farmwatch
If anyone ever doubted that farmland was being usurped and transferred into private gated estate cash cows, this story in the Richmond News outlines exactly why we need to be concerned and why we need to address this right now.
Imagine a “shell company”~that is a group of people who do not need to disclose their identities~purchasing a 26.6 acre piece of Richmond farmland. They then build a home on the property getting their development permit in early 2017 when Richmond City Council nixed the idea of limiting the size of  houses built on Agricultural Land Reserve (ALR)  properties to 7,500 square feet, allowing much larger mansions of 11,000 square feet to be built. The house and land  located at 11400 No. 2 Road  had an assessed value of $88,000. This year with the mansion not yet completed the same property has an assessed value of 8.3 million dollars. You can be sure that this property will never be returned to farm use. As Richmond Farm Watch  and Richmond resident Laura Gillanders observes  “One by one each of these farms is being taken out of production and making sure it is never farmed by a farmer who can live on that land. It goes to show these mansions are not being built for farming.” You can take a look on the Farm Watch site at the “Visuals” section documenting the before and after photos and films of these properties taken out of agricultural production and made into mansioned estates.
Two Richmond councillors, Carol Day and Harold Steves voted against the larger square foot size for these properties. Mr. Steves has stated that agricultural land in Metro Vancouver is under “the worse threat it has ever been due to speculation, since the Agricultural Land Reserve was created in 1973.”  Mr. Steves is also one of the people who was involved in the initial  set up the Agricultural Land Reserve.
“Transparency International, a non-government organization, has reported how Metro Vancouver real estate is a prime target for speculation due to Canada’s weak laws surrounding beneficial ownership via numbered companies. The home at 11400 No. 2 Road is still under construction. According to BC Assessment, once it is complete, it will be among the top-10 most-expensive properties in Richmond. BC Assessment also delisted the property from farm class.”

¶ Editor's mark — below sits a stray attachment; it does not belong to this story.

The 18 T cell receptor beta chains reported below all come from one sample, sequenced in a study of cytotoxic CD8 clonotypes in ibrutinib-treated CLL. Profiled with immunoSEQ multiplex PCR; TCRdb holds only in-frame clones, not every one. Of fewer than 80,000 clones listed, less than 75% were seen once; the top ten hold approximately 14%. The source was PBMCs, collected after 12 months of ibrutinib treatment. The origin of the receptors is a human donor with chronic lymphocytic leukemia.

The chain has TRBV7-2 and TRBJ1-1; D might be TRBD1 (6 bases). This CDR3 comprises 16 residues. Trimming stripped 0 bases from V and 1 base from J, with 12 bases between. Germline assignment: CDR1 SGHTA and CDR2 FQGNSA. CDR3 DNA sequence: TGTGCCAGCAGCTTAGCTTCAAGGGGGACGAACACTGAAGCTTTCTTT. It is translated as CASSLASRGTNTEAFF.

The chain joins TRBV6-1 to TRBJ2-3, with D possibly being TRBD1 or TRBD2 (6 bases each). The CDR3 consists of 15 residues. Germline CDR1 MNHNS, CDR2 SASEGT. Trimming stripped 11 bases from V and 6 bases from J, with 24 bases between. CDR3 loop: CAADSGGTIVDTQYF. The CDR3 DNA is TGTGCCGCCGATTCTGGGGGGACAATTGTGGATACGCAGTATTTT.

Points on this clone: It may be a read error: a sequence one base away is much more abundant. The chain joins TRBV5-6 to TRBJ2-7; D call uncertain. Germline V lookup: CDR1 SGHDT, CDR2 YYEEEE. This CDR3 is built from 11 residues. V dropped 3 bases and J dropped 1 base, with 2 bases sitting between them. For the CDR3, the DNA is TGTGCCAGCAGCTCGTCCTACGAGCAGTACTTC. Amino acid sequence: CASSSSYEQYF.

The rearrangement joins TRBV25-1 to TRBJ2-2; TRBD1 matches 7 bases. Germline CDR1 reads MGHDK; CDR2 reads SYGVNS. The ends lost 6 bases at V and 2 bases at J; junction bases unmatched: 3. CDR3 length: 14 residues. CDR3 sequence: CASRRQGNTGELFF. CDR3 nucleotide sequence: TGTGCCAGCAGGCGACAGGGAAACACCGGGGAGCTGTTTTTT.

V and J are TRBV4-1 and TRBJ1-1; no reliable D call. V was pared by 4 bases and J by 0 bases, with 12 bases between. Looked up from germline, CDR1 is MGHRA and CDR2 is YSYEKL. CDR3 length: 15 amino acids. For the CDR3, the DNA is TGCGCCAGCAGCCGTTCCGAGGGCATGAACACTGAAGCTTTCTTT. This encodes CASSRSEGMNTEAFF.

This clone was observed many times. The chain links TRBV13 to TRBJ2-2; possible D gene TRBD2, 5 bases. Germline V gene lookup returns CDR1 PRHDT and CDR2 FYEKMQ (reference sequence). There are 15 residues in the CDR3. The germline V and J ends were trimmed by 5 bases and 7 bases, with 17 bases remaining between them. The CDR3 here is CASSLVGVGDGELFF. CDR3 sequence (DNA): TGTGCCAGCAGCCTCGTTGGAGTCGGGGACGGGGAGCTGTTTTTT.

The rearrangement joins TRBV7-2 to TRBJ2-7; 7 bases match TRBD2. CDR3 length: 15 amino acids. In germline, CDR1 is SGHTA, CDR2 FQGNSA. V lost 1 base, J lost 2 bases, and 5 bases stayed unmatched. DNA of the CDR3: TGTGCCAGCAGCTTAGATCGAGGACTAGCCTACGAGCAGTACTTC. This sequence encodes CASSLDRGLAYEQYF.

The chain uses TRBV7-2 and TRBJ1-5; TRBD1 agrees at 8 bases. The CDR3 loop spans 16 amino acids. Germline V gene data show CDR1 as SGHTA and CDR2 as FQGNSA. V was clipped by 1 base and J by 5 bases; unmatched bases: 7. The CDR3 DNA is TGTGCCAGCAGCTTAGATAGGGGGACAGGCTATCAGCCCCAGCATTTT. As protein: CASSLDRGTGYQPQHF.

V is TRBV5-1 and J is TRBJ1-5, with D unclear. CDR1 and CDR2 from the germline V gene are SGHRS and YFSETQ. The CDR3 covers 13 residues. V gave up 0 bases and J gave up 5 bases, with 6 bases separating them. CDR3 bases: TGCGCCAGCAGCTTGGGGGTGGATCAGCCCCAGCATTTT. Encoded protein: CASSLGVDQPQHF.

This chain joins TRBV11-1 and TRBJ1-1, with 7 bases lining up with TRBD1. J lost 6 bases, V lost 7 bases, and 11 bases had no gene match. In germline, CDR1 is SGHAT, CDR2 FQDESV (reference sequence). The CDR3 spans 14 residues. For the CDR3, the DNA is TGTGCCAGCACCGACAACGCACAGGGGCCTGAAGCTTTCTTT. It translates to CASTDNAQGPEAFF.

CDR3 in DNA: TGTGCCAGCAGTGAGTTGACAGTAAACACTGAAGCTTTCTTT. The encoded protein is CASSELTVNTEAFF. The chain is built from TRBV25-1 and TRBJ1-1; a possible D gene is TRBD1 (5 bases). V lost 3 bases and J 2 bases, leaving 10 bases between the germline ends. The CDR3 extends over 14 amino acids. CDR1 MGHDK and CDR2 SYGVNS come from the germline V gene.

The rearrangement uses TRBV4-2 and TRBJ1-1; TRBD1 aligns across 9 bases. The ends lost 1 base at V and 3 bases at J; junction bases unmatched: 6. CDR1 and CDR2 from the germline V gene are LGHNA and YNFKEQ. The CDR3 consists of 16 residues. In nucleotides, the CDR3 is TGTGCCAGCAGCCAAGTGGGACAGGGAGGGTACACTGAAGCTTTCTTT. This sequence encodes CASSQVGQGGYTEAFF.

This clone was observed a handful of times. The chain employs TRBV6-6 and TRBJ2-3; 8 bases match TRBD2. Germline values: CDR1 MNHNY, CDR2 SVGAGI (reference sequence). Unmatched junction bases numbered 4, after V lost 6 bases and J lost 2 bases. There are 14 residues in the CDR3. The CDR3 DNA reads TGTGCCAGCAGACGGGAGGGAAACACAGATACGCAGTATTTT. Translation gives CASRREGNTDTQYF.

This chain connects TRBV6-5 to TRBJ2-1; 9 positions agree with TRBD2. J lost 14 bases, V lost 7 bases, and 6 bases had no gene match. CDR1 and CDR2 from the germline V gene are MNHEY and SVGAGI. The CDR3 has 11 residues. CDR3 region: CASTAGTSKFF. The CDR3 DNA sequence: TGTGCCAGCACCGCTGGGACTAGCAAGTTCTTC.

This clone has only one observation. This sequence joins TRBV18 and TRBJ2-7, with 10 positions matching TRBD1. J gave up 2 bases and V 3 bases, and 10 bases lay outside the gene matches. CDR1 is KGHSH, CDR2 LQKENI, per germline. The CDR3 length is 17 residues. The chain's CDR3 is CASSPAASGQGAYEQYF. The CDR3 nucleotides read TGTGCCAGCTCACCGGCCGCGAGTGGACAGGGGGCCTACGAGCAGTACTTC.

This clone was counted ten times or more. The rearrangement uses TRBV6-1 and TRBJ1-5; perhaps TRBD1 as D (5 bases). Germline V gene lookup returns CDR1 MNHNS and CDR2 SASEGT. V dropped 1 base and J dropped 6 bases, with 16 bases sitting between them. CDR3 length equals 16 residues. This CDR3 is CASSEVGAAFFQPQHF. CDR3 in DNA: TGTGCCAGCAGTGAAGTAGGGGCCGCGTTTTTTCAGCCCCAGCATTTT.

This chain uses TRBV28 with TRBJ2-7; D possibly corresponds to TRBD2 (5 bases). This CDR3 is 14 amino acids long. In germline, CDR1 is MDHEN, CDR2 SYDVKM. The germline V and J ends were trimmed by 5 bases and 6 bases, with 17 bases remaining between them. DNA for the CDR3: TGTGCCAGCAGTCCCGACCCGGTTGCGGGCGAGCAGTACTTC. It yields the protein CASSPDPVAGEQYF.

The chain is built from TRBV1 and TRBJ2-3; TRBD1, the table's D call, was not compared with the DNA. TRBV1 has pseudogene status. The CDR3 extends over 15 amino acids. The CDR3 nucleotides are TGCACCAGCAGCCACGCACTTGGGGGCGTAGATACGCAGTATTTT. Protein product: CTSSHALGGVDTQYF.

So while the new owners will now pay for the land as if it is non agricultural, their property lift from $88,000 to $8.3 million dollars will soften that blow. And here is one more example of how the lax response of a city council and the  lack of Provincial regulation eats away at one of the most important things we can pass onto future generations~the most arable lands in Canada for food security.
The YouTube video below shows MLA Andrew Weaver introducing a Farm Watch Richmond petition in the  Provincial Legislature asking for stricter regulation of farmland.

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Comments

  1. Clever & affluent locals, rich immigrants and/or foreign investors all try to make some decent money and behave by and large rationally.
    If we undertax real estate (but overtax incomes), do not even enforce existing tax laws, and/or allow purchase of valuable and rare farmland or other residential (or industrial or commercial) real estate then the result is rather predictable.
    Ask these questions:
    1) Who is the big winner here ?
    Answer: province and city as they will collect huge taxes in perpetuity.
    2) Who is the big loser here ?
    Answer: Farmland advocates and perhaps, just perhaps, local farm land produce users .. perhaps. Also see question 3.
    3) What % of these small / hobby farms (not just here, but also Fraser Valley or Okanagan) produce actual produce for the marketplace ?
    Answer: I don’t know. Who does ?